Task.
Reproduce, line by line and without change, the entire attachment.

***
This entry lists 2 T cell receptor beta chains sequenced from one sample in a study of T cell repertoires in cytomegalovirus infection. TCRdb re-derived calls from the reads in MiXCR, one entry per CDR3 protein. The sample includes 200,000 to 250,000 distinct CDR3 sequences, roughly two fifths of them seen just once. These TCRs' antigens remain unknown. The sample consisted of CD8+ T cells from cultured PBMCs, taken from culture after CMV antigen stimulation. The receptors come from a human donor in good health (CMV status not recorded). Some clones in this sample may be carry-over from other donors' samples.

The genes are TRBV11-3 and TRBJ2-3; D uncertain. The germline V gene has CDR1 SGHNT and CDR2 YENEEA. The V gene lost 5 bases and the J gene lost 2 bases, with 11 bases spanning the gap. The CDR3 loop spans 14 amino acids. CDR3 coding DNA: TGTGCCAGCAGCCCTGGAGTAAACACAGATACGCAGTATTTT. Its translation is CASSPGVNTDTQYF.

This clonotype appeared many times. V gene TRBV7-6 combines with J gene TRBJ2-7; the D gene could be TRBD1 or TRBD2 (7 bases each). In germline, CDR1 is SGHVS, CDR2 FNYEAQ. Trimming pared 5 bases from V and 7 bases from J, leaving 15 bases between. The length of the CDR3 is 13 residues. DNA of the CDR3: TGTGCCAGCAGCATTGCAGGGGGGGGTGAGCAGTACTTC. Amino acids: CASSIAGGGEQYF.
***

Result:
This entry lists 2 T cell receptor beta chains sequenced from one sample in a study of T cell repertoires in cytomegalovirus infection. TCRdb re-derived calls from the reads in MiXCR, one entry per CDR3 protein. The sample includes 200,000 to 250,000 distinct CDR3 sequences, roughly two fifths of them seen just once. These TCRs' antigens remain unknown. The sample consisted of CD8+ T cells from cultured PBMCs, taken from culture after CMV antigen stimulation. The receptors come from a human donor in good health (CMV status not recorded). Some clones in this sample may be carry-over from other donors' samples.

The genes are TRBV11-3 and TRBJ2-3; D uncertain. The germline V gene has CDR1 SGHNT and CDR2 YENEEA. The V gene lost 5 bases and the J gene lost 2 bases, with 11 bases spanning the gap. The CDR3 loop spans 14 amino acids. CDR3 coding DNA: TGTGCCAGCAGCCCTGGAGTAAACACAGATACGCAGTATTTT. Its translation is CASSPGVNTDTQYF.

This clonotype appeared many times. V gene TRBV7-6 combines with J gene TRBJ2-7; the D gene could be TRBD1 or TRBD2 (7 bases each). In germline, CDR1 is SGHVS, CDR2 FNYEAQ. Trimming pared 5 bases from V and 7 bases from J, leaving 15 bases between. The length of the CDR3 is 13 residues. DNA of the CDR3: TGTGCCAGCAGCATTGCAGGGGGGGGTGAGCAGTACTTC. Amino acids: CASSIAGGGEQYF.